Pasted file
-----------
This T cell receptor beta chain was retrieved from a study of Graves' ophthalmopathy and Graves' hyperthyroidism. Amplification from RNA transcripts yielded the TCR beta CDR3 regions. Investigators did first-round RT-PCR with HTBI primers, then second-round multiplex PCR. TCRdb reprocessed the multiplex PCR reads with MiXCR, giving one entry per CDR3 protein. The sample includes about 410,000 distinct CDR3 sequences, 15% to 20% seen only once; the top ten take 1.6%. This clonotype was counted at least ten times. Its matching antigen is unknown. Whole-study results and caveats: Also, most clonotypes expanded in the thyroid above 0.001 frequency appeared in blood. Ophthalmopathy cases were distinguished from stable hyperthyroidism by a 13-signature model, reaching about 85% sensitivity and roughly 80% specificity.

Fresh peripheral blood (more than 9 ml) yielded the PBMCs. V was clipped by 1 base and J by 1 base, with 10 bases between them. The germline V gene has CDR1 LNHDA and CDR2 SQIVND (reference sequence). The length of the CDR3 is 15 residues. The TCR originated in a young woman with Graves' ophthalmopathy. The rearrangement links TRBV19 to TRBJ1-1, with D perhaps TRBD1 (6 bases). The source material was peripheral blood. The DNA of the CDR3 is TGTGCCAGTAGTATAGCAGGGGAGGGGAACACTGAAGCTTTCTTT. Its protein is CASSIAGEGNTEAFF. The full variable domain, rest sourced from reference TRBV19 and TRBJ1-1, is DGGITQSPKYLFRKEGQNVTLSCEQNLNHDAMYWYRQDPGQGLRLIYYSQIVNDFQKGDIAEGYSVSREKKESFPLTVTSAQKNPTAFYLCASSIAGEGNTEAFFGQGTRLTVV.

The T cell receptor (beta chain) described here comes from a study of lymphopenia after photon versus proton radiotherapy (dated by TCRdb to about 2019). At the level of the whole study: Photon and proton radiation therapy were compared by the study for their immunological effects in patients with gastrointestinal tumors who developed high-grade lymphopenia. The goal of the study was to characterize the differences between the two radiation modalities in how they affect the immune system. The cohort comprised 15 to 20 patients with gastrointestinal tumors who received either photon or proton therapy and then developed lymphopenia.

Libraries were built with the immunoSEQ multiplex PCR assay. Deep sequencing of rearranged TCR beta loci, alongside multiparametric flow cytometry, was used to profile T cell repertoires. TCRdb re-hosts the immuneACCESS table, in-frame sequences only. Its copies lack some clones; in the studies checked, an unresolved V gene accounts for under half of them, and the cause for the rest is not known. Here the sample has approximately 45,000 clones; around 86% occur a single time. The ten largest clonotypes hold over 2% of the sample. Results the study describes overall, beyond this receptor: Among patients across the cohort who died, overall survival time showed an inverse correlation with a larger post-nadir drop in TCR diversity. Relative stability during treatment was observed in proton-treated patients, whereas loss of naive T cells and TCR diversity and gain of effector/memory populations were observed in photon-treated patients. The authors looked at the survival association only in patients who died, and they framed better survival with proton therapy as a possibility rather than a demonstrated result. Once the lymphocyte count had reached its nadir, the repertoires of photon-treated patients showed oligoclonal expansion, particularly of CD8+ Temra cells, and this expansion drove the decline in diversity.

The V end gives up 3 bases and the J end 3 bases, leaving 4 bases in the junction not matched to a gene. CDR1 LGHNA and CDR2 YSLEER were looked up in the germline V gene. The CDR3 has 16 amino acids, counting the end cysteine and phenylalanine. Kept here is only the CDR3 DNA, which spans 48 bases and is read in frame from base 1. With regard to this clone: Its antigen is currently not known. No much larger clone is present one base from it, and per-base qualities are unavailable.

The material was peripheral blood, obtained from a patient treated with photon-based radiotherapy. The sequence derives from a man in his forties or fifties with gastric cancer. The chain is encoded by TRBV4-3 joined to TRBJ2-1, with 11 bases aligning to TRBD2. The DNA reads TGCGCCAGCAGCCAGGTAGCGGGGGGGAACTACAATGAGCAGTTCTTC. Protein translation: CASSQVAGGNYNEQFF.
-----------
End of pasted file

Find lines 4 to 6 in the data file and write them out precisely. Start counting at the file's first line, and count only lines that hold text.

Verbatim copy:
Libraries were built with the immunoSEQ multiplex PCR assay. Deep sequencing of rearranged TCR beta loci, alongside multiparametric flow cytometry, was used to profile T cell repertoires. TCRdb re-hosts the immuneACCESS table, in-frame sequences only. Its copies lack some clones; in the studies checked, an unresolved V gene accounts for under half of them, and the cause for the rest is not known. Here the sample has approximately 45,000 clones; around 86% occur a single time. The ten largest clonotypes hold over 2% of the sample. Results the study describes overall, beyond this receptor: Among patients across the cohort who died, overall survival time showed an inverse correlation with a larger post-nadir drop in TCR diversity. Relative stability during treatment was observed in proton-treated patients, whereas loss of naive T cells and TCR diversity and gain of effector/memory populations were observed in photon-treated patients. The authors looked at the survival association only in patients who died, and they framed better survival with proton therapy as a possibility rather than a demonstrated result. Once the lymphocyte count had reached its nadir, the repertoires of photon-treated patients showed oligoclonal expansion, particularly of CD8+ Temra cells, and this expansion drove the decline in diversity.

The V end gives up 3 bases and the J end 3 bases, leaving 4 bases in the junction not matched to a gene. CDR1 LGHNA and CDR2 YSLEER were looked up in the germline V gene. The CDR3 has 16 amino acids, counting the end cysteine and phenylalanine. Kept here is only the CDR3 DNA, which spans 48 bases and is read in frame from base 1. With regard to this clone: Its antigen is currently not known. No much larger clone is present one base from it, and per-base qualities are unavailable.

The material was peripheral blood, obtained from a patient treated with photon-based radiotherapy. The sequence derives from a man in his forties or fifties with gastric cancer. The chain is encoded by TRBV4-3 joined to TRBJ2-1, with 11 bases aligning to TRBD2. The DNA reads TGCGCCAGCAGCCAGGTAGCGGGGGGGAACTACAATGAGCAGTTCTTC. Protein translation: CASSQVAGGNYNEQFF.